The pens of American historians during World War I :instruments of patriots or professionals?



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Purpose: The intention of this thesis was to study the propagandist activities of American historians during World War I by examining (1) the sentiments among historians concerning their wartime activities; (2) the extent to which scientific methodology was abandoned; (3) the professional status of those historians engaged in propaganda: and (4) the repercussions the historians' activities had on their personal careers as well as upon the profession itself. Methods: The methodology employed included (1) the consultation of general works on propagandist activities in the United States during World War I; (2) the analysis of the historians' work in the Red, White, And Blue Series, the War Information Series, and in the field of public education; and (3) the evaluation of the historians' adherence to scientific research methodology. Findings: 1. there were three organized groups of historians during World War I -- the National Security League, the National Board for Historical Service, and the Committee on Public Information. Each of these associations disregarded scientific research methodology at times-- some more frequently than others. 2. The historians associated with the National Security League were alarmist in their attempt to arouse the attention of Americans for military preparations as early as 1914. For this reason the United States government viewed their activities with disdain. 3. The function of the National Board of Historical Service was to serve as the ' watch- dog'' for the maintenance of scientific research methodology. However, even this organization contributed to the distortion of history in the field of public education. 4. The Committee on Public Information historians considered the task of promoting patriotism and reassuring Americans of the honorable intentions of the United States participation in the way as their main priority, rather than abiding by scientific research methodology. Their adherence to this propagandist philosophy, however, was only temporary, and it dissolved with the end of the war. 5. The non-scientific research methodology of historians was not detrimental to their individual careers, with the exception of Samuel B. Harding. Other historians who engaged in the propagandist endeavors, such as Guy Ford, James Shotwell, Andrew McLaughlin, Wallace Notestein, Claude Van Tyne, and Carl Becker became prominent in their discipline. 6. The propagandist activities of historians’ were significantly detrimental to the profession. This was because many other disciplines were also engaged in propaganda work. Also, the revisionist historians' reprimand of their colleagues' activities restored the discipline's professionalism by re-emphasizing the importance of scientific research methodology. 7. Historians generally were not ashamed of their wartime activities nor were they boastful. Guy Ford, Claude Van Tyne, and Albert Hart on the contrary were very defensive about their war-oriented work.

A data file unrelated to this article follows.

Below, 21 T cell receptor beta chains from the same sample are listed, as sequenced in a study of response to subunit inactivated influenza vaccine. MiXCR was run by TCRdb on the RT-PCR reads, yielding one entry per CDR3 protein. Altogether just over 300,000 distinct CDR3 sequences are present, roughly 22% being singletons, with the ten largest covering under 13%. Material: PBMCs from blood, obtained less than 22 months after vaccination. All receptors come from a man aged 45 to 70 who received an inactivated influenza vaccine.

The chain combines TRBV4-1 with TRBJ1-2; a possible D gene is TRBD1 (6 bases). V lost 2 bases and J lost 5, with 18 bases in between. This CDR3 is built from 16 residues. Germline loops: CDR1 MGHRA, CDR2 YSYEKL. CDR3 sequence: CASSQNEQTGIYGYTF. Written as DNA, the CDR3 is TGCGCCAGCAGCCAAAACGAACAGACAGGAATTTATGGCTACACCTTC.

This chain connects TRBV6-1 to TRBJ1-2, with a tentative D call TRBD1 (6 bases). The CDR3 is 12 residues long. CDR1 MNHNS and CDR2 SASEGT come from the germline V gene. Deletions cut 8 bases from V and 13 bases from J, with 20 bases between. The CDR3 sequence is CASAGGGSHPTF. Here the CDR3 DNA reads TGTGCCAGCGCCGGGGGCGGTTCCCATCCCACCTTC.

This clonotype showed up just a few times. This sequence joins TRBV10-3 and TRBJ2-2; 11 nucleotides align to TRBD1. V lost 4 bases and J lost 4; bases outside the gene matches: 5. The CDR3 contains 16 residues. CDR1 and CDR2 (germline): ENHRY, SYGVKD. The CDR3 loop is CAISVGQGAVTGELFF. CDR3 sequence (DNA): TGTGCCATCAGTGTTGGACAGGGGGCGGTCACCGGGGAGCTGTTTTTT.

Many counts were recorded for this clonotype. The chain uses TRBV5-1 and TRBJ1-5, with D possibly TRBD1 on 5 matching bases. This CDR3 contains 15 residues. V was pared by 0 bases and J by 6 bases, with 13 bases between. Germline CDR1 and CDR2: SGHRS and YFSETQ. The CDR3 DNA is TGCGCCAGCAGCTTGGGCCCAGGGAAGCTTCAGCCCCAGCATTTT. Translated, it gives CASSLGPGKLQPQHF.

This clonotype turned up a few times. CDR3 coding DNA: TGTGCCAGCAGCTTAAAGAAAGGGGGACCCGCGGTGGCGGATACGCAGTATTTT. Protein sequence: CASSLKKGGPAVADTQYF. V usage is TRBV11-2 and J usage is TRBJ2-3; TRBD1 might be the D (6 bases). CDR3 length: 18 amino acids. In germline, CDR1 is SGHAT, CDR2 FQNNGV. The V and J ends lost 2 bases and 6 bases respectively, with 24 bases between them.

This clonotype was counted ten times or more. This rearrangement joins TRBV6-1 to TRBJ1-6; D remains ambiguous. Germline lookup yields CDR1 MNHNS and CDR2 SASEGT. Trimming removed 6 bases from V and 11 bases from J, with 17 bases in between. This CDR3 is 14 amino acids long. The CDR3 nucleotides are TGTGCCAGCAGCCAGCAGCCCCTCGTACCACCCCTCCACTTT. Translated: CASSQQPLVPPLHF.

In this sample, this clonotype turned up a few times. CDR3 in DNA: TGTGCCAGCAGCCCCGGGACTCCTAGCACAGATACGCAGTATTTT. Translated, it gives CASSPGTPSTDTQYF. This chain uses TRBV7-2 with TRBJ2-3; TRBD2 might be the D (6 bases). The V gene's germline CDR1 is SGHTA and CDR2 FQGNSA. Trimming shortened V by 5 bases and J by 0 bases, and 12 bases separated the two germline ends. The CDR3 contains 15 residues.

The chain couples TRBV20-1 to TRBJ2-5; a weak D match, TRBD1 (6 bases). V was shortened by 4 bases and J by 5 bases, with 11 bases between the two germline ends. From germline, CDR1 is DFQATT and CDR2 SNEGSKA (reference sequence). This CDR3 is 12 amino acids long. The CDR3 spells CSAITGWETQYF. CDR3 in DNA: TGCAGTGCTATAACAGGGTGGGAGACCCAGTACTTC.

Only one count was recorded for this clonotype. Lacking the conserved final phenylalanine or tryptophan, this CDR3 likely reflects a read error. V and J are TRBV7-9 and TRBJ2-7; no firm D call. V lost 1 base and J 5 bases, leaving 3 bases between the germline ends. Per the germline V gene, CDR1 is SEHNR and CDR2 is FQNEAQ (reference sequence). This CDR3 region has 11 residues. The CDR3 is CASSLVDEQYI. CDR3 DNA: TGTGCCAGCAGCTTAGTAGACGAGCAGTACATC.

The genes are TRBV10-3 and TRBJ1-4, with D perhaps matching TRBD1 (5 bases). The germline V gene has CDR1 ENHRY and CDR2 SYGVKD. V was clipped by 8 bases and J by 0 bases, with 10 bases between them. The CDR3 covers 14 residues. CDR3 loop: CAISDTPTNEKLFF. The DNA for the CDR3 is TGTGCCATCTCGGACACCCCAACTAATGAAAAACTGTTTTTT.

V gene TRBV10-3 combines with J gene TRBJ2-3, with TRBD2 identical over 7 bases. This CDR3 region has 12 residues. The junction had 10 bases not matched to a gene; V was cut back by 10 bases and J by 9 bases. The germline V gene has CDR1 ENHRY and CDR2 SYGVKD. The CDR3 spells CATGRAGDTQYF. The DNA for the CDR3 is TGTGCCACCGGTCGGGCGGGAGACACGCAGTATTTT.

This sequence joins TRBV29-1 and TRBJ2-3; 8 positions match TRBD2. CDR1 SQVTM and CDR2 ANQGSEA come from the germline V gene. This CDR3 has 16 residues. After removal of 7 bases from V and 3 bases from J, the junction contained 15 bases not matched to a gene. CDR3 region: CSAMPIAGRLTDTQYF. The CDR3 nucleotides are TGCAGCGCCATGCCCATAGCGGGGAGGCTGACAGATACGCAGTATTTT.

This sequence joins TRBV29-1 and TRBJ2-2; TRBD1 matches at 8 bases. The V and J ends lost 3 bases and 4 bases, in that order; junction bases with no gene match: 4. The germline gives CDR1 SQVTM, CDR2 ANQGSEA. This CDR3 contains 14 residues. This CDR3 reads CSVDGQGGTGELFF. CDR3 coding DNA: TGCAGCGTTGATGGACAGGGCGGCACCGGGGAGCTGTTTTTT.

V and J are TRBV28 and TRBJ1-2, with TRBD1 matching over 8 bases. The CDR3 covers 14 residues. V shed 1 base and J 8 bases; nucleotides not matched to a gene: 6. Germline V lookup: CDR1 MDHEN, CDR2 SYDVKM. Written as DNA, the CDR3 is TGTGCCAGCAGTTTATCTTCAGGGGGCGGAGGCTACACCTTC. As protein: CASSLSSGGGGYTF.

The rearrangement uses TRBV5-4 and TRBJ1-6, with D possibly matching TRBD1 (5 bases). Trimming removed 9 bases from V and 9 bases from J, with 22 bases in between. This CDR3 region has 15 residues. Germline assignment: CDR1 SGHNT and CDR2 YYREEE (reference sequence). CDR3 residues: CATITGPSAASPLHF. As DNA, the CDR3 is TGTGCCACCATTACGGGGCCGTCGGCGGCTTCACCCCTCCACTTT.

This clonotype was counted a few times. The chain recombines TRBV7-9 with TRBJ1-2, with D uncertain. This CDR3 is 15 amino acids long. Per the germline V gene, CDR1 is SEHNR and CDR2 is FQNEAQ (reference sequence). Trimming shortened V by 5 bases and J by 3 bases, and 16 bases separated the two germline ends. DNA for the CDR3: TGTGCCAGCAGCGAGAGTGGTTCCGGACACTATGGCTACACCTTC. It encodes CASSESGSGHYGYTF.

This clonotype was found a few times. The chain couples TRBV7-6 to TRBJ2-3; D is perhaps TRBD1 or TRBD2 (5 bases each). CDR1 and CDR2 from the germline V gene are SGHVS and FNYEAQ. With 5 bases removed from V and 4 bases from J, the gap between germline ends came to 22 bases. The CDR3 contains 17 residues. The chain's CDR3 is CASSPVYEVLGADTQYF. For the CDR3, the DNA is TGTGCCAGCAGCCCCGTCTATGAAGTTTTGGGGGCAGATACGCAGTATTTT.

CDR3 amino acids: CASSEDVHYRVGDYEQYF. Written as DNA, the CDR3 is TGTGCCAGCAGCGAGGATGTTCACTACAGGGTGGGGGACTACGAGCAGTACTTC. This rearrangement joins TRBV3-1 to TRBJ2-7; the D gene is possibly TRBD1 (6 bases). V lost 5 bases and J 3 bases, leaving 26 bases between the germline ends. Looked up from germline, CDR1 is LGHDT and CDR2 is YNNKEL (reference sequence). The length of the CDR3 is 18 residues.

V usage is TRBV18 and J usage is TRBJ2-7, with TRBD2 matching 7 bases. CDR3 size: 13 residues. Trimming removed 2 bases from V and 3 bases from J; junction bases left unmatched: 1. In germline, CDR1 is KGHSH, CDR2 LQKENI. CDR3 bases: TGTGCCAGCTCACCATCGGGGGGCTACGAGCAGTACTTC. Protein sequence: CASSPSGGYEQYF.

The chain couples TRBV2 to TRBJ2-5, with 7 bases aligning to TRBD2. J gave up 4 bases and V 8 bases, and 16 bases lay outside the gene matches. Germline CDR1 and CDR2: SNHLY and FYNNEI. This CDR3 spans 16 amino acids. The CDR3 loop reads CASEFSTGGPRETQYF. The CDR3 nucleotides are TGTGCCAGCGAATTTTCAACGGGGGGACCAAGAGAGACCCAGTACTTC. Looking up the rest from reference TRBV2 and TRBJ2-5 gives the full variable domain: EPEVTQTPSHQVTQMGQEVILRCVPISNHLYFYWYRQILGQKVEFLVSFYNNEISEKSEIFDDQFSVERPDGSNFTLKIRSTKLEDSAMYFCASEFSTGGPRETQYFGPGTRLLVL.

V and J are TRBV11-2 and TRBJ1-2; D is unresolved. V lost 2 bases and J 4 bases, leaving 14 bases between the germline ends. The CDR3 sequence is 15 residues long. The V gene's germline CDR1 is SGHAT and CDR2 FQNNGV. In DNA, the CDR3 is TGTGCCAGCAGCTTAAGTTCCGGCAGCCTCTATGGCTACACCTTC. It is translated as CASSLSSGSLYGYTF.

Propaganda, American., World War, 1914-1918--Propaganda., Historians--United States.